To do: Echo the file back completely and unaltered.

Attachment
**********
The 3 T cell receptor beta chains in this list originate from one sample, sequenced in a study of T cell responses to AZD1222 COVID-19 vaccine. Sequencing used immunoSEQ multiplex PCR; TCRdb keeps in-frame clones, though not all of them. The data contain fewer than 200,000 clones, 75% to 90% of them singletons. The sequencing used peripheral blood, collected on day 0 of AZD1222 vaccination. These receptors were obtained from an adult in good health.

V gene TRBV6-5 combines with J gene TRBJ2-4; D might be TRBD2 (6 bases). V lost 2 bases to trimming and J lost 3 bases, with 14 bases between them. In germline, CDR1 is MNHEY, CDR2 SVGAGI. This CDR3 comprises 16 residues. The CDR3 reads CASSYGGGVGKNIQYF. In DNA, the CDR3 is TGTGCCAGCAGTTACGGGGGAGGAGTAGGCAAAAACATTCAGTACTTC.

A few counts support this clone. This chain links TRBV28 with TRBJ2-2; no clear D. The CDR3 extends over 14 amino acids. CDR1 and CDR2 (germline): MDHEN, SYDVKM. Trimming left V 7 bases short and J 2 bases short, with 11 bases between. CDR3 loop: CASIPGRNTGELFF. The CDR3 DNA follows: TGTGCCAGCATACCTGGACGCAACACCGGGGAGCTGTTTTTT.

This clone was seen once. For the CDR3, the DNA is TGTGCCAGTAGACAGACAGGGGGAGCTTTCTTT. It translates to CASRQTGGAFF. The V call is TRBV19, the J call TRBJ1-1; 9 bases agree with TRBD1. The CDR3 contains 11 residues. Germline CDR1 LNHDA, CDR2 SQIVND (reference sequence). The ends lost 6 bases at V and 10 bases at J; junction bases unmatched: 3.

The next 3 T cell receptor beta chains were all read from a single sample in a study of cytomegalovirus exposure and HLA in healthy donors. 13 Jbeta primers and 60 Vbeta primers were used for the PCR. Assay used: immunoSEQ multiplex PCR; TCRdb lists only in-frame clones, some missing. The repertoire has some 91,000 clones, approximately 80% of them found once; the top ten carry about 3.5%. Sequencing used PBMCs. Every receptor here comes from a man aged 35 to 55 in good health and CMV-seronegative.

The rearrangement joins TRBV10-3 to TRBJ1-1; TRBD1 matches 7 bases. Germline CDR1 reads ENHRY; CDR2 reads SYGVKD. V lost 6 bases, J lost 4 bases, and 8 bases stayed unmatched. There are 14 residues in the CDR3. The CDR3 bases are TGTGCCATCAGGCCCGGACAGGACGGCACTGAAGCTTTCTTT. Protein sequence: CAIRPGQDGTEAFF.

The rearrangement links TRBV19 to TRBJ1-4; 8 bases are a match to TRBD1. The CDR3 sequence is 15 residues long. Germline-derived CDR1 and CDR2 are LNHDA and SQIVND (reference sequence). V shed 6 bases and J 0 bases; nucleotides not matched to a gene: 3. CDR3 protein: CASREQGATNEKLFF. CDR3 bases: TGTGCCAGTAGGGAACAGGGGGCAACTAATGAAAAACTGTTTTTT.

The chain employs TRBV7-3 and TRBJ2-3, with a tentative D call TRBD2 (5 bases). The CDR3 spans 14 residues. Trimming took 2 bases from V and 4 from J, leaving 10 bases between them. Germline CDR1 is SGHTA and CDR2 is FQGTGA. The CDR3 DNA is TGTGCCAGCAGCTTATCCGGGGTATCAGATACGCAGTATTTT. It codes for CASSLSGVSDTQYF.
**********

The 3 T cell receptor beta chains in this list originate from one sample, sequenced in a study of T cell responses to AZD1222 COVID-19 vaccine. Sequencing used immunoSEQ multiplex PCR; TCRdb keeps in-frame clones, though not all of them. The data contain fewer than 200,000 clones, 75% to 90% of them singletons. The sequencing used peripheral blood, collected on day 0 of AZD1222 vaccination. These receptors were obtained from an adult in good health.

V gene TRBV6-5 combines with J gene TRBJ2-4; D might be TRBD2 (6 bases). V lost 2 bases to trimming and J lost 3 bases, with 14 bases between them. In germline, CDR1 is MNHEY, CDR2 SVGAGI. This CDR3 comprises 16 residues. The CDR3 reads CASSYGGGVGKNIQYF. In DNA, the CDR3 is TGTGCCAGCAGTTACGGGGGAGGAGTAGGCAAAAACATTCAGTACTTC.

A few counts support this clone. This chain links TRBV28 with TRBJ2-2; no clear D. The CDR3 extends over 14 amino acids. CDR1 and CDR2 (germline): MDHEN, SYDVKM. Trimming left V 7 bases short and J 2 bases short, with 11 bases between. CDR3 loop: CASIPGRNTGELFF. The CDR3 DNA follows: TGTGCCAGCATACCTGGACGCAACACCGGGGAGCTGTTTTTT.

This clone was seen once. For the CDR3, the DNA is TGTGCCAGTAGACAGACAGGGGGAGCTTTCTTT. It translates to CASRQTGGAFF. The V call is TRBV19, the J call TRBJ1-1; 9 bases agree with TRBD1. The CDR3 contains 11 residues. Germline CDR1 LNHDA, CDR2 SQIVND (reference sequence). The ends lost 6 bases at V and 10 bases at J; junction bases unmatched: 3.

The next 3 T cell receptor beta chains were all read from a single sample in a study of cytomegalovirus exposure and HLA in healthy donors. 13 Jbeta primers and 60 Vbeta primers were used for the PCR. Assay used: immunoSEQ multiplex PCR; TCRdb lists only in-frame clones, some missing. The repertoire has some 91,000 clones, approximately 80% of them found once; the top ten carry about 3.5%. Sequencing used PBMCs. Every receptor here comes from a man aged 35 to 55 in good health and CMV-seronegative.

The rearrangement joins TRBV10-3 to TRBJ1-1; TRBD1 matches 7 bases. Germline CDR1 reads ENHRY; CDR2 reads SYGVKD. V lost 6 bases, J lost 4 bases, and 8 bases stayed unmatched. There are 14 residues in the CDR3. The CDR3 bases are TGTGCCATCAGGCCCGGACAGGACGGCACTGAAGCTTTCTTT. Protein sequence: CAIRPGQDGTEAFF.

The rearrangement links TRBV19 to TRBJ1-4; 8 bases are a match to TRBD1. The CDR3 sequence is 15 residues long. Germline-derived CDR1 and CDR2 are LNHDA and SQIVND (reference sequence). V shed 6 bases and J 0 bases; nucleotides not matched to a gene: 3. CDR3 protein: CASREQGATNEKLFF. CDR3 bases: TGTGCCAGTAGGGAACAGGGGGCAACTAATGAAAAACTGTTTTTT.

The chain employs TRBV7-3 and TRBJ2-3, with a tentative D call TRBD2 (5 bases). The CDR3 spans 14 residues. Trimming took 2 bases from V and 4 from J, leaving 10 bases between them. Germline CDR1 is SGHTA and CDR2 is FQGTGA. The CDR3 DNA is TGTGCCAGCAGCTTATCCGGGGTATCAGATACGCAGTATTTT. It codes for CASSLSGVSDTQYF.